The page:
Jade was sad to watch her friend get into her car after shared promises of visits. Seeing her friend happy and doing well had helped Jade more than Jade knew. She found herself determined to move on with her life, and as they had discussed the night before, she had find something to get on with, something that would get her out of the house. It was not healthy to stay in the house the way she was.
Before the accident Jade had worked at a quaint, little bookstore called 'R.Y.R's BOOK's'. Jade had adored the place ever since she discovered it on her twenty first birthday, and she had to admit to having felt pleased to have got a job there. Jade was in her element around books and this shop became her library of weird and unusual books. The pay was not bad either.
But 'R.Y.R's BOOKs' had closed down and turned into an old derelict building since it's owner, the shy but ever so friendly Mr Duncan D. Davies, died four and a half years after Jade's misfortune. The abandoned shop was a gloomy image. It was an image that Jade loved the thought of buying and returning to its original state as a local bookstore. Yet she had quickly dismissed the idea with a doubt that she had enough money in her savings. Talking to Kirsty had resurfaced the thought and in explaining it to friend, it somehow seemed like a possible idea. Especially when Kirsty offered to put some money towards it.
And she managed it. With money and support from her mother, brother and Kirsty Jade became the proud owner of the small shop. Dusty, old and in desperate need of repair, the building did not impress Jade's sponsors, but to Jade it was a piece of her old life that she could revive, even if it did need a lot of work. Most of the interior was the same only lacking in furniture and in the basement she even found a very large number of the original books that had lined the shops shelves. Keeping the same name and the same comfortable style, Jade spent weeks reforming the old building to its former glory. The most difficult part was ordering the right books to cell. She had missed a great amount and wasn't sure on the popular books at the moment, but then again Mr Davies had never been particularly caring of what was popular, if his tastes were not good enough for the customers then they would have to go without. Unfortunately Jade was not as trusting in her tastes as Mr Davies but after hours of uncertainly going through book listings she found herself resorting to her own opinion.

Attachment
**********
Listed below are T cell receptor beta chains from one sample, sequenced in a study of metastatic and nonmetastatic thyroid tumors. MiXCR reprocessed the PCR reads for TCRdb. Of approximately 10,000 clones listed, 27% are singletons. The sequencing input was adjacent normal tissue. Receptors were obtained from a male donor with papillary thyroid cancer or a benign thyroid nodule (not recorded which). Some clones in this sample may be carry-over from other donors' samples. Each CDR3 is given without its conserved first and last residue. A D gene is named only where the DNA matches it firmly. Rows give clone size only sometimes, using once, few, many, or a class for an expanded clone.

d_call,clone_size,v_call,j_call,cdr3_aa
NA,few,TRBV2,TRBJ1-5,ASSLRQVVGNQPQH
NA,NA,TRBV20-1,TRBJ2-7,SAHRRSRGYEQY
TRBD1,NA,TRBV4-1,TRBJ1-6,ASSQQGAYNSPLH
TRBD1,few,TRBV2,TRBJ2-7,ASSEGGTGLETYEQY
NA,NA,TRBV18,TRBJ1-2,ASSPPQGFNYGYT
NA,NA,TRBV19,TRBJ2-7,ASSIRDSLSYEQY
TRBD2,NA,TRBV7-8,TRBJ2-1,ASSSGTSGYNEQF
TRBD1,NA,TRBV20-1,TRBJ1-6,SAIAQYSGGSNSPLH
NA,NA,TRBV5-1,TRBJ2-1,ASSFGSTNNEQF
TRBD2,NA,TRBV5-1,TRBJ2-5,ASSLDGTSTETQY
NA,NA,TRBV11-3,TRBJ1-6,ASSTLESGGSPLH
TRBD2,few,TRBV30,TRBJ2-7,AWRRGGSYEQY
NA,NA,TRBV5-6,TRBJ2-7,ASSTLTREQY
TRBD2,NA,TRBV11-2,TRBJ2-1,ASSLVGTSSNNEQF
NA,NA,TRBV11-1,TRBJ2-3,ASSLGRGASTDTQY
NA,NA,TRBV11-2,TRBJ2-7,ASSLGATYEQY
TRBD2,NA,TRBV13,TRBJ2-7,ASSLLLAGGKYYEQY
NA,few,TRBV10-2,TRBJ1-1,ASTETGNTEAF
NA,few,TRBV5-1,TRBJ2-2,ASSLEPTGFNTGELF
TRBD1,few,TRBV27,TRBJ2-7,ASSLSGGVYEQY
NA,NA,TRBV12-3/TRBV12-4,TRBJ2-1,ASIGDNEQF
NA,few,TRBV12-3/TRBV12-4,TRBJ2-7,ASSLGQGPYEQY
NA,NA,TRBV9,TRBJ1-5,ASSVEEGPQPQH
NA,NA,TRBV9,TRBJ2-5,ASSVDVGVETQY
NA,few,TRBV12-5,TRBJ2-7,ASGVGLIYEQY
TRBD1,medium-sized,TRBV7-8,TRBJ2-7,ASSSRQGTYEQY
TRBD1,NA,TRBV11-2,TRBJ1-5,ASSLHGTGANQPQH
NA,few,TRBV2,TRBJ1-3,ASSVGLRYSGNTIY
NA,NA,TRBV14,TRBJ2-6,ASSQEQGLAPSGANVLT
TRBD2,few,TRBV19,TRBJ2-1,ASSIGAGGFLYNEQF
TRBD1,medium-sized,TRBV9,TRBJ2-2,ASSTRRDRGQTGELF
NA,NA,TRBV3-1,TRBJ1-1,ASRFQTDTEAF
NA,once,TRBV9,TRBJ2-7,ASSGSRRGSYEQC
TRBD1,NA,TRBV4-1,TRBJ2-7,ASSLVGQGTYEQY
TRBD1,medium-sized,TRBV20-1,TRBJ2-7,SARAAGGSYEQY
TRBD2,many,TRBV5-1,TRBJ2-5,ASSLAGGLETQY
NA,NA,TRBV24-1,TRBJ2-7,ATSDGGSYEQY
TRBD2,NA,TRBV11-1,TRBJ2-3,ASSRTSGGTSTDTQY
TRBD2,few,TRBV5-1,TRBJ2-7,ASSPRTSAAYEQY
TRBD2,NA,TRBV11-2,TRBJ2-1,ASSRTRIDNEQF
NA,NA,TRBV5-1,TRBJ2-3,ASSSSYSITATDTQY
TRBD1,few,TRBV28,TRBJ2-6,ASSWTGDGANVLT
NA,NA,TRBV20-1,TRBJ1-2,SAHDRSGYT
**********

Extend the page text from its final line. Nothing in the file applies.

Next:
Opening day finally came three months later. It had been in the local newspaper. Pride flowed through her to see people entering, to see them browsing through the shelves at her books. Not much was sold, but that did not matter. She had worked so hard for this, but this in itself was only the beginning.
Sitting in Mr Davies ancient armchair, that Jade was pleased to find still in its place behind the counter, a young woman of about twenty began to approach. She had shoulder length blond hair, green eyes and a very familiar book in her hands. Jade stood ready to sell this woman the book.
"Ah, Lord of the Rings," said Jade pleasantly, taking the object and guiding it over the machine. "That has to be one of my favourites."
the first step would probably be getting a job. It would be something to get on with.
Before the accident Jade had worked at a quaint delightful little bookstore called 'R.Y.R's BOOK's'. Jade had adored the place ever since she discovered it on her twenty first birthday, and she had to admit to having felt pleased to have got a job there. Jade was in her element around books and this shop became her library of weird and unusual books. The pay was not bad either.
But 'R.Y.R's BOOKs' had closed down and turned into an old derelict building since it's owner, the shy but ever so friendly Mr Duncan D. Davies, died four and a half years after Jade's misfortune. The abandoned shop was a gloomy image. It was one that Jade loved the thought of buying and returning to its original state as a local bookstore. Yet she doubted she had enough money in her savings. No for now she had to concentrate on getting a job and the shop could be an aim.